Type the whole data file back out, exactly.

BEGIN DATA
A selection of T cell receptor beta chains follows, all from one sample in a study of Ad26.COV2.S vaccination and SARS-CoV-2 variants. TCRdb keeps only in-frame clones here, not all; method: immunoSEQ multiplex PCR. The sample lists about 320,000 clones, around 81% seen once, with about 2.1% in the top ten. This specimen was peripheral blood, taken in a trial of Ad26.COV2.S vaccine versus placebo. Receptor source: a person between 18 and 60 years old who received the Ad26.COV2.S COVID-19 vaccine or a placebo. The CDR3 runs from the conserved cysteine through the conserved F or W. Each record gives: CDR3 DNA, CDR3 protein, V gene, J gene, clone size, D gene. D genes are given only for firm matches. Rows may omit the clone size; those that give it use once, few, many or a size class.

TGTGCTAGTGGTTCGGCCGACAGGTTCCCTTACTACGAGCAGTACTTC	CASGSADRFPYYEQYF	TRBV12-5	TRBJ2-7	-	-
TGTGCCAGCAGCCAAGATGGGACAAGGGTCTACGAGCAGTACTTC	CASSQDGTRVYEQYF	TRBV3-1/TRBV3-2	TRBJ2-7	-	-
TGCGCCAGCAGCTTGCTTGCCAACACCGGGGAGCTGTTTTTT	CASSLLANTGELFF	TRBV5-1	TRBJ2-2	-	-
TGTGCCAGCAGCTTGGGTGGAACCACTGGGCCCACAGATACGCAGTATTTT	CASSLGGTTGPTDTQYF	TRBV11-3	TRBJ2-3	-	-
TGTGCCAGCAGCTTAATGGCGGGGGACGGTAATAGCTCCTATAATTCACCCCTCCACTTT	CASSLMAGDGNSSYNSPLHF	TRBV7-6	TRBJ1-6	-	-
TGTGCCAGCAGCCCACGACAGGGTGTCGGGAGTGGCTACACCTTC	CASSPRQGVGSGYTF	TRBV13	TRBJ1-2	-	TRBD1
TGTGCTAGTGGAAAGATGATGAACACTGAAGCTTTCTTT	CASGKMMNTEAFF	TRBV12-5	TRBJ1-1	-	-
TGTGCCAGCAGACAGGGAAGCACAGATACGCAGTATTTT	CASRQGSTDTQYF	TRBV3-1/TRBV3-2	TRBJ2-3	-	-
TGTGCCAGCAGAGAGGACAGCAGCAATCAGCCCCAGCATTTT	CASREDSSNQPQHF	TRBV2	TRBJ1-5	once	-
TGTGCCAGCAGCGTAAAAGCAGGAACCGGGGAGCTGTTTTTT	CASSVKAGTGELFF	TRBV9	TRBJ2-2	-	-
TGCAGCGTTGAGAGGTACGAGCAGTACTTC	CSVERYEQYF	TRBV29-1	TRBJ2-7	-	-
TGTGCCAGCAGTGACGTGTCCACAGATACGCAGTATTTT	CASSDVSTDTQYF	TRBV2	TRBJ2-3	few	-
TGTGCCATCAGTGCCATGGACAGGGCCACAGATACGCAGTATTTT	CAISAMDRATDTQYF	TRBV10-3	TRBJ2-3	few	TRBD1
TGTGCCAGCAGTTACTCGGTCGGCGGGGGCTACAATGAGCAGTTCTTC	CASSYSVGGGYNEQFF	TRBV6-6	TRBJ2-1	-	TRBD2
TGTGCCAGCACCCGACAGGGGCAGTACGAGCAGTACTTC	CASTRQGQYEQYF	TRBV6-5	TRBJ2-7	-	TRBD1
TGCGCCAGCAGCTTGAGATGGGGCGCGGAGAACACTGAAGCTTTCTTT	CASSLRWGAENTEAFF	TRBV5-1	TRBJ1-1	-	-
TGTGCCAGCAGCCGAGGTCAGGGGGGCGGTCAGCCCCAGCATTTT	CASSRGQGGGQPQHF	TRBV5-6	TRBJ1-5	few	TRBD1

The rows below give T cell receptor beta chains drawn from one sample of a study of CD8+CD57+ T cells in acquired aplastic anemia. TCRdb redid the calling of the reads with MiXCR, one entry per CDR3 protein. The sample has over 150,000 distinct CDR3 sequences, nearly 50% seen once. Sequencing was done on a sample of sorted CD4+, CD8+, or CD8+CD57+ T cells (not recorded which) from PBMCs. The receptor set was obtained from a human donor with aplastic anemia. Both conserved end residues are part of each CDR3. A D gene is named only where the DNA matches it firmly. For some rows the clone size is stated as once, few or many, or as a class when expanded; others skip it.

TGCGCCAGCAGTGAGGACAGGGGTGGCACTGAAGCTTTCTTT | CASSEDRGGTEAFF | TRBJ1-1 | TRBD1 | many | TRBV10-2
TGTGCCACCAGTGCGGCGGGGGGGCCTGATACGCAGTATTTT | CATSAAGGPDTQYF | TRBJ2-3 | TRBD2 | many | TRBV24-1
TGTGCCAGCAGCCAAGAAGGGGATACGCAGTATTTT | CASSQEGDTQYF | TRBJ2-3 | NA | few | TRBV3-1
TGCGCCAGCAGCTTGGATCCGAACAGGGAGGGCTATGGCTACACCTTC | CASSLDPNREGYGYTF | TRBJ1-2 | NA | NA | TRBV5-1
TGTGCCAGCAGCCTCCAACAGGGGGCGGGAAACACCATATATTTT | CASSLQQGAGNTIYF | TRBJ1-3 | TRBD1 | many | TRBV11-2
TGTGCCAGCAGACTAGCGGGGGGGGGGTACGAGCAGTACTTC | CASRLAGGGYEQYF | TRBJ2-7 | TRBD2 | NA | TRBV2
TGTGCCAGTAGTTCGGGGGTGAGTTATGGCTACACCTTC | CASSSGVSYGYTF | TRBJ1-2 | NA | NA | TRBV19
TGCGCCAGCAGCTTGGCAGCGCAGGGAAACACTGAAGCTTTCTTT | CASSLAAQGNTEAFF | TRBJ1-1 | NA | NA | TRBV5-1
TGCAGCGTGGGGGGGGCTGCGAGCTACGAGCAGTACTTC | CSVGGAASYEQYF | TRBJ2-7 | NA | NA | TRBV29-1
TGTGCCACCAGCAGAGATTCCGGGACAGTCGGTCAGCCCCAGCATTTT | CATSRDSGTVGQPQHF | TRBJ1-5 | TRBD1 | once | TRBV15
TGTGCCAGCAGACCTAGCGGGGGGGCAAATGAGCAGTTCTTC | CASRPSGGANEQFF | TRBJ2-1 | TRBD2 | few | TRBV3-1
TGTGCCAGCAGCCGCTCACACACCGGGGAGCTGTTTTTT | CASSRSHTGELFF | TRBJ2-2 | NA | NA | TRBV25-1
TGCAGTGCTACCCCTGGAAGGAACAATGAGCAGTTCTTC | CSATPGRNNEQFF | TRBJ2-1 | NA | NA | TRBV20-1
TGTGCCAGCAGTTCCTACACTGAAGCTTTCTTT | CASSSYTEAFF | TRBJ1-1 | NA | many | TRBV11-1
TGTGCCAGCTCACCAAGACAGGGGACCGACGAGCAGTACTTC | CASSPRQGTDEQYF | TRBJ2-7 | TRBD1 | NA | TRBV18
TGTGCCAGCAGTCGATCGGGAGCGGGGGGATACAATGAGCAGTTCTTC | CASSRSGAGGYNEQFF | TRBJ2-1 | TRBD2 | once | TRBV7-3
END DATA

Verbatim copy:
A selection of T cell receptor beta chains follows, all from one sample in a study of Ad26.COV2.S vaccination and SARS-CoV-2 variants. TCRdb keeps only in-frame clones here, not all; method: immunoSEQ multiplex PCR. The sample lists about 320,000 clones, around 81% seen once, with about 2.1% in the top ten. This specimen was peripheral blood, taken in a trial of Ad26.COV2.S vaccine versus placebo. Receptor source: a person between 18 and 60 years old who received the Ad26.COV2.S COVID-19 vaccine or a placebo. The CDR3 runs from the conserved cysteine through the conserved F or W. Each record gives: CDR3 DNA, CDR3 protein, V gene, J gene, clone size, D gene. D genes are given only for firm matches. Rows may omit the clone size; those that give it use once, few, many or a size class.

TGTGCTAGTGGTTCGGCCGACAGGTTCCCTTACTACGAGCAGTACTTC	CASGSADRFPYYEQYF	TRBV12-5	TRBJ2-7	-	-
TGTGCCAGCAGCCAAGATGGGACAAGGGTCTACGAGCAGTACTTC	CASSQDGTRVYEQYF	TRBV3-1/TRBV3-2	TRBJ2-7	-	-
TGCGCCAGCAGCTTGCTTGCCAACACCGGGGAGCTGTTTTTT	CASSLLANTGELFF	TRBV5-1	TRBJ2-2	-	-
TGTGCCAGCAGCTTGGGTGGAACCACTGGGCCCACAGATACGCAGTATTTT	CASSLGGTTGPTDTQYF	TRBV11-3	TRBJ2-3	-	-
TGTGCCAGCAGCTTAATGGCGGGGGACGGTAATAGCTCCTATAATTCACCCCTCCACTTT	CASSLMAGDGNSSYNSPLHF	TRBV7-6	TRBJ1-6	-	-
TGTGCCAGCAGCCCACGACAGGGTGTCGGGAGTGGCTACACCTTC	CASSPRQGVGSGYTF	TRBV13	TRBJ1-2	-	TRBD1
TGTGCTAGTGGAAAGATGATGAACACTGAAGCTTTCTTT	CASGKMMNTEAFF	TRBV12-5	TRBJ1-1	-	-
TGTGCCAGCAGACAGGGAAGCACAGATACGCAGTATTTT	CASRQGSTDTQYF	TRBV3-1/TRBV3-2	TRBJ2-3	-	-
TGTGCCAGCAGAGAGGACAGCAGCAATCAGCCCCAGCATTTT	CASREDSSNQPQHF	TRBV2	TRBJ1-5	once	-
TGTGCCAGCAGCGTAAAAGCAGGAACCGGGGAGCTGTTTTTT	CASSVKAGTGELFF	TRBV9	TRBJ2-2	-	-
TGCAGCGTTGAGAGGTACGAGCAGTACTTC	CSVERYEQYF	TRBV29-1	TRBJ2-7	-	-
TGTGCCAGCAGTGACGTGTCCACAGATACGCAGTATTTT	CASSDVSTDTQYF	TRBV2	TRBJ2-3	few	-
TGTGCCATCAGTGCCATGGACAGGGCCACAGATACGCAGTATTTT	CAISAMDRATDTQYF	TRBV10-3	TRBJ2-3	few	TRBD1
TGTGCCAGCAGTTACTCGGTCGGCGGGGGCTACAATGAGCAGTTCTTC	CASSYSVGGGYNEQFF	TRBV6-6	TRBJ2-1	-	TRBD2
TGTGCCAGCACCCGACAGGGGCAGTACGAGCAGTACTTC	CASTRQGQYEQYF	TRBV6-5	TRBJ2-7	-	TRBD1
TGCGCCAGCAGCTTGAGATGGGGCGCGGAGAACACTGAAGCTTTCTTT	CASSLRWGAENTEAFF	TRBV5-1	TRBJ1-1	-	-
TGTGCCAGCAGCCGAGGTCAGGGGGGCGGTCAGCCCCAGCATTTT	CASSRGQGGGQPQHF	TRBV5-6	TRBJ1-5	few	TRBD1

The rows below give T cell receptor beta chains drawn from one sample of a study of CD8+CD57+ T cells in acquired aplastic anemia. TCRdb redid the calling of the reads with MiXCR, one entry per CDR3 protein. The sample has over 150,000 distinct CDR3 sequences, nearly 50% seen once. Sequencing was done on a sample of sorted CD4+, CD8+, or CD8+CD57+ T cells (not recorded which) from PBMCs. The receptor set was obtained from a human donor with aplastic anemia. Both conserved end residues are part of each CDR3. A D gene is named only where the DNA matches it firmly. For some rows the clone size is stated as once, few or many, or as a class when expanded; others skip it.

TGCGCCAGCAGTGAGGACAGGGGTGGCACTGAAGCTTTCTTT | CASSEDRGGTEAFF | TRBJ1-1 | TRBD1 | many | TRBV10-2
TGTGCCACCAGTGCGGCGGGGGGGCCTGATACGCAGTATTTT | CATSAAGGPDTQYF | TRBJ2-3 | TRBD2 | many | TRBV24-1
TGTGCCAGCAGCCAAGAAGGGGATACGCAGTATTTT | CASSQEGDTQYF | TRBJ2-3 | NA | few | TRBV3-1
TGCGCCAGCAGCTTGGATCCGAACAGGGAGGGCTATGGCTACACCTTC | CASSLDPNREGYGYTF | TRBJ1-2 | NA | NA | TRBV5-1
TGTGCCAGCAGCCTCCAACAGGGGGCGGGAAACACCATATATTTT | CASSLQQGAGNTIYF | TRBJ1-3 | TRBD1 | many | TRBV11-2
TGTGCCAGCAGACTAGCGGGGGGGGGGTACGAGCAGTACTTC | CASRLAGGGYEQYF | TRBJ2-7 | TRBD2 | NA | TRBV2
TGTGCCAGTAGTTCGGGGGTGAGTTATGGCTACACCTTC | CASSSGVSYGYTF | TRBJ1-2 | NA | NA | TRBV19
TGCGCCAGCAGCTTGGCAGCGCAGGGAAACACTGAAGCTTTCTTT | CASSLAAQGNTEAFF | TRBJ1-1 | NA | NA | TRBV5-1
TGCAGCGTGGGGGGGGCTGCGAGCTACGAGCAGTACTTC | CSVGGAASYEQYF | TRBJ2-7 | NA | NA | TRBV29-1
TGTGCCACCAGCAGAGATTCCGGGACAGTCGGTCAGCCCCAGCATTTT | CATSRDSGTVGQPQHF | TRBJ1-5 | TRBD1 | once | TRBV15
TGTGCCAGCAGACCTAGCGGGGGGGCAAATGAGCAGTTCTTC | CASRPSGGANEQFF | TRBJ2-1 | TRBD2 | few | TRBV3-1
TGTGCCAGCAGCCGCTCACACACCGGGGAGCTGTTTTTT | CASSRSHTGELFF | TRBJ2-2 | NA | NA | TRBV25-1
TGCAGTGCTACCCCTGGAAGGAACAATGAGCAGTTCTTC | CSATPGRNNEQFF | TRBJ2-1 | NA | NA | TRBV20-1
TGTGCCAGCAGTTCCTACACTGAAGCTTTCTTT | CASSSYTEAFF | TRBJ1-1 | NA | many | TRBV11-1
TGTGCCAGCTCACCAAGACAGGGGACCGACGAGCAGTACTTC | CASSPRQGTDEQYF | TRBJ2-7 | TRBD1 | NA | TRBV18
TGTGCCAGCAGTCGATCGGGAGCGGGGGGATACAATGAGCAGTTCTTC | CASSRSGAGGYNEQFF | TRBJ2-1 | TRBD2 | once | TRBV7-3